The intriguing relation between adult minimum wage and child labor
AbstractBecause most parents send their children to work when compelled by poverty, one would expect a rise in adult wage to lower child labor. However, if the rise in wage is achieved by a minimum wage law, its impact can be intriguing. It can, for instance, cause some adults to be unemployed, and send their children to work, which in turn displaces more adult labor, and sends more children to work. The paper solves this process, and predicts the incidence of child labor. It shows that, for appropriate parametric configurations, child labor may fall, or rise as the adult minimum wage is raised.
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Bibliographic InfoPaper provided by The World Bank in its series Policy Research Working Paper Series with number 2173.
Date of creation: 30 Aug 1999
Date of revision:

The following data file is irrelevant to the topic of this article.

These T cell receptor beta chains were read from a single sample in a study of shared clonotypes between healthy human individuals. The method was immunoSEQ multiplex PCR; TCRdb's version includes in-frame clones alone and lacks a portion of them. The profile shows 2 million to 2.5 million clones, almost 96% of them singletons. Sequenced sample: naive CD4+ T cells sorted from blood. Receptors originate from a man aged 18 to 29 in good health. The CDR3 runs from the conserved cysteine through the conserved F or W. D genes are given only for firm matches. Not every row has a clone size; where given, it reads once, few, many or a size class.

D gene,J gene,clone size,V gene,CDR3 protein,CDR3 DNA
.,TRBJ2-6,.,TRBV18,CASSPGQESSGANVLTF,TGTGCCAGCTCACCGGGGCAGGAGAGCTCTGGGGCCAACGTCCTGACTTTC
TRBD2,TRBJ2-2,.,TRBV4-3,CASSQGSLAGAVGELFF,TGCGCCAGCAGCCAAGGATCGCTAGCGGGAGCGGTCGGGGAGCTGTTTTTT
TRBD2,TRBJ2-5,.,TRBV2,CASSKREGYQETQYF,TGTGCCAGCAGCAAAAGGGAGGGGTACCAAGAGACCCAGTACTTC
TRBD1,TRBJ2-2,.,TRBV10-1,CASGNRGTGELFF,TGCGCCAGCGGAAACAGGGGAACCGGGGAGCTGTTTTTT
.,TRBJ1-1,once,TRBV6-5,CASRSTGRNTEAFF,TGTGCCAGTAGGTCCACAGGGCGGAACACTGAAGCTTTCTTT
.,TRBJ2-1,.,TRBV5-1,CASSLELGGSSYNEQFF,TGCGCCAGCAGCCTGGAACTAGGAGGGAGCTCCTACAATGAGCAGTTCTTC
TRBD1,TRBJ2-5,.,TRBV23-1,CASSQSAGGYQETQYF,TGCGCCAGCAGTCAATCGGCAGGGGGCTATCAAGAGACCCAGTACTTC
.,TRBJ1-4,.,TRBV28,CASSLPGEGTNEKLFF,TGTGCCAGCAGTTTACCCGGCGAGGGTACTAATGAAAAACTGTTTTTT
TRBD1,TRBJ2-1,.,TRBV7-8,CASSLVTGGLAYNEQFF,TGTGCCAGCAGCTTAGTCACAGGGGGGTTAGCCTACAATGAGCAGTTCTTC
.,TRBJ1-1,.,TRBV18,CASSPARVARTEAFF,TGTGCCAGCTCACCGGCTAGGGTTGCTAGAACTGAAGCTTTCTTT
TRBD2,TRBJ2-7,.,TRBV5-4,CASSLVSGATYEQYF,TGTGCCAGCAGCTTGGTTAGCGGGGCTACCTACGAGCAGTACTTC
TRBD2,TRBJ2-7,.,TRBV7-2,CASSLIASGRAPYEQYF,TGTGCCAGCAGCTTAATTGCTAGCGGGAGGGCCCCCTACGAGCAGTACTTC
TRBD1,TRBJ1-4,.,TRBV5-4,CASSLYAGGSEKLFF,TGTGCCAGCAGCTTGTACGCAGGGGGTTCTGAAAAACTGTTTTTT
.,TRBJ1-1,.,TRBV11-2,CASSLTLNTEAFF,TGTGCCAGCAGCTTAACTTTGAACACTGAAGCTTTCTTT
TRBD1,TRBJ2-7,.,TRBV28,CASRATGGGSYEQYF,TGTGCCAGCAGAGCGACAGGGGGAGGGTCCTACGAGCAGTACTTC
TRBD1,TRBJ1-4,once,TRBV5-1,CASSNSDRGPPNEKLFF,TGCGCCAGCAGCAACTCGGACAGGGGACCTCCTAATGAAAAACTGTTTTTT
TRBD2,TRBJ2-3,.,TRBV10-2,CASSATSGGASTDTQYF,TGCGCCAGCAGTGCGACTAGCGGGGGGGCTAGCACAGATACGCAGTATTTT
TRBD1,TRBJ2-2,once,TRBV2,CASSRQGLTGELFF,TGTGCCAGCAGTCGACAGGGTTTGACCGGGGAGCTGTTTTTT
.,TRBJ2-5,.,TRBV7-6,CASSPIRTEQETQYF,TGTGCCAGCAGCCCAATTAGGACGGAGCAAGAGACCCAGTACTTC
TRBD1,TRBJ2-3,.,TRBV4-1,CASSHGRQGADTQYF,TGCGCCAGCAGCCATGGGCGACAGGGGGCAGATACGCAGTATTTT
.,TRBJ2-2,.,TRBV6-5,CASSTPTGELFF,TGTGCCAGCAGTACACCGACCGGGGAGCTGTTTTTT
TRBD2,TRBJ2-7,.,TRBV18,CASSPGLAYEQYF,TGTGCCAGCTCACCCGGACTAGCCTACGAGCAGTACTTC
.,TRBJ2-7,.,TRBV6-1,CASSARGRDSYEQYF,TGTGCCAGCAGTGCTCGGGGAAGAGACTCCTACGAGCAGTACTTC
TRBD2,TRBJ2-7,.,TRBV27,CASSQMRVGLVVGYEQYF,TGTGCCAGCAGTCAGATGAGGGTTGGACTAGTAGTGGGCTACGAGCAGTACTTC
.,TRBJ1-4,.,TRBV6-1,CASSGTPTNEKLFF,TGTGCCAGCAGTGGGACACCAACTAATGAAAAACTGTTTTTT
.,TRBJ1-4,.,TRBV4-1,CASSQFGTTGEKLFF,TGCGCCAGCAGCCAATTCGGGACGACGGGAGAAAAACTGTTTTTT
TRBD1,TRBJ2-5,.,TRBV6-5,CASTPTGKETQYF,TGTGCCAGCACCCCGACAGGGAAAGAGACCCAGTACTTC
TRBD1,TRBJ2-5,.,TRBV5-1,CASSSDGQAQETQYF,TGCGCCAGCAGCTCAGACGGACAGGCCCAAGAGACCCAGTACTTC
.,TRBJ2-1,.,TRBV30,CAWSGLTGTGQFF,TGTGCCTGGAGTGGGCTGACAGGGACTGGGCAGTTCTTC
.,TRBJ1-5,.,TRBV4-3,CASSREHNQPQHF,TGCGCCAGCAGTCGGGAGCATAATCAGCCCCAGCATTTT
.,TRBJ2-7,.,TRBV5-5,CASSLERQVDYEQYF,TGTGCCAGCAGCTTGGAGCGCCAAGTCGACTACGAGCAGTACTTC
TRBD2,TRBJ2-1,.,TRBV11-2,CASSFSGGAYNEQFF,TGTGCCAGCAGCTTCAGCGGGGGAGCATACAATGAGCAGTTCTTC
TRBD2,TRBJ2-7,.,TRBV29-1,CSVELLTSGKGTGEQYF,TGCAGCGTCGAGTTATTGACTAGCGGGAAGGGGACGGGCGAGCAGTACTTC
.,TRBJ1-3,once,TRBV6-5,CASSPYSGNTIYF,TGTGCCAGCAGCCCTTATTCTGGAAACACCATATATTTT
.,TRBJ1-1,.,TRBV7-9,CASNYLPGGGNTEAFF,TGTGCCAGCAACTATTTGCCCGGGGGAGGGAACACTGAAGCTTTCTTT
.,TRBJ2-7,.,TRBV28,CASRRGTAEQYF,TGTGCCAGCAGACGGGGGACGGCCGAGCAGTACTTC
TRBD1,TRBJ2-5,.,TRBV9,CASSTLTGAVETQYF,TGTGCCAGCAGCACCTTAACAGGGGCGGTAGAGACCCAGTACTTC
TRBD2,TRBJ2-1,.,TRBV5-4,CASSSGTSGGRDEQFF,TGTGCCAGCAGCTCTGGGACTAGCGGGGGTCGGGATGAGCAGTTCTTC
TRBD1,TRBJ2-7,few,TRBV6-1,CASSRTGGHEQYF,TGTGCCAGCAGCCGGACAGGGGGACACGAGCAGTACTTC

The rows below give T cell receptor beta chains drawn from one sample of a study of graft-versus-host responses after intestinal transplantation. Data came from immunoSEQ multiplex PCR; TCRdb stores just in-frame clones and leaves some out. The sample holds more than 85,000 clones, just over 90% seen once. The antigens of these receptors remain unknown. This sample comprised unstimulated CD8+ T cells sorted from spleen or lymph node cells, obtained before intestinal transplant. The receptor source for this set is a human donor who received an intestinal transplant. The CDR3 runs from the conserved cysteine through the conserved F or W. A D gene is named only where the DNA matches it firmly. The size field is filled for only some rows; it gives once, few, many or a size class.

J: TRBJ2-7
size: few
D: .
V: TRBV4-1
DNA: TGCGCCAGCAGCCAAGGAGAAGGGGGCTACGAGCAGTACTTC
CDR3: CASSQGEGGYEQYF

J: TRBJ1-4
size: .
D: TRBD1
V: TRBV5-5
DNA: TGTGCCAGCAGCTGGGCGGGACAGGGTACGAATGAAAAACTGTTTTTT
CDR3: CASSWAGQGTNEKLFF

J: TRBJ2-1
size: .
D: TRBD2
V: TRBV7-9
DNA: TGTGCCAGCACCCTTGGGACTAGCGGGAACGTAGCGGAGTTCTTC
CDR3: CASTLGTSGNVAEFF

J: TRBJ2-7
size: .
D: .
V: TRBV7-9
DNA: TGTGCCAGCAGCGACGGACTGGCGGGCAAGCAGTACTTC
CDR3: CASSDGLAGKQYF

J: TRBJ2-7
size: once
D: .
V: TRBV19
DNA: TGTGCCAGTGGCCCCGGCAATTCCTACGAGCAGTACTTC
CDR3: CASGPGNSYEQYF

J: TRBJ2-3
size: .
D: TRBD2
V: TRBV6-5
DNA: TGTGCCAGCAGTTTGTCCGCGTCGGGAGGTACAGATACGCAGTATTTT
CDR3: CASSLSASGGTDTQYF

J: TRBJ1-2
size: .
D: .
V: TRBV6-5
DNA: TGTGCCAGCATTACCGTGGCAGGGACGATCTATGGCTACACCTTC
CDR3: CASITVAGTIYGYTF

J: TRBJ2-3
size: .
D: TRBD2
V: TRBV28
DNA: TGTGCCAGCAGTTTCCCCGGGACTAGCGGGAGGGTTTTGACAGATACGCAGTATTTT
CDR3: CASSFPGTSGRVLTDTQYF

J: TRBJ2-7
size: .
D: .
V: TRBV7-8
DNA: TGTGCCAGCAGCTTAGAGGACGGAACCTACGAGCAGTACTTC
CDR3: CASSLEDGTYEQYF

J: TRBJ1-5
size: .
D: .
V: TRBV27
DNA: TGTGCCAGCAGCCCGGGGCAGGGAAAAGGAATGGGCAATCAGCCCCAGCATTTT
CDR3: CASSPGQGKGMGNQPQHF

Public Health Promotion; Labor Markets; Environmental Economics&Policies; Street Children; Economic Theory&Research; Child Labor; Economic Theory&Research; Street Children; Labor Markets; Environmental Economics&Policies;
Other versions of this item:
- Basu, Kaushik, 2000. "The Intriguing Relation between Adult Minimum Wage and Child Labour," Economic Journal, Royal Economic Society, vol. 110(462), pages C50-61, March.
Please report citation or reference errors to , or , if you are the registered author of the cited work, log in to your RePEc Author Service profile, click on "citations" and make appropriate adjustments.:
- Ray, Ranjan, 2000. "Child Labor, Child Schooling, and Their Interaction with Adult Labor: Empirical Evidence for Peru and Pakistan," World Bank Economic Review, World Bank Group, vol. 14(2), pages 347-67, May.
- Kaushik Basu, 1999.
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- Maskus, Keith E., 1997. "Should core labor standards be imposed through international trade policy?," Policy Research Working Paper Series 1817, The World Bank.
- Basu, Kaushik & Van, Pham Hoang, 1998. "The Economics of Child Labor," American Economic Review, American Economic Association, vol. 88(3), pages 412-27, June.
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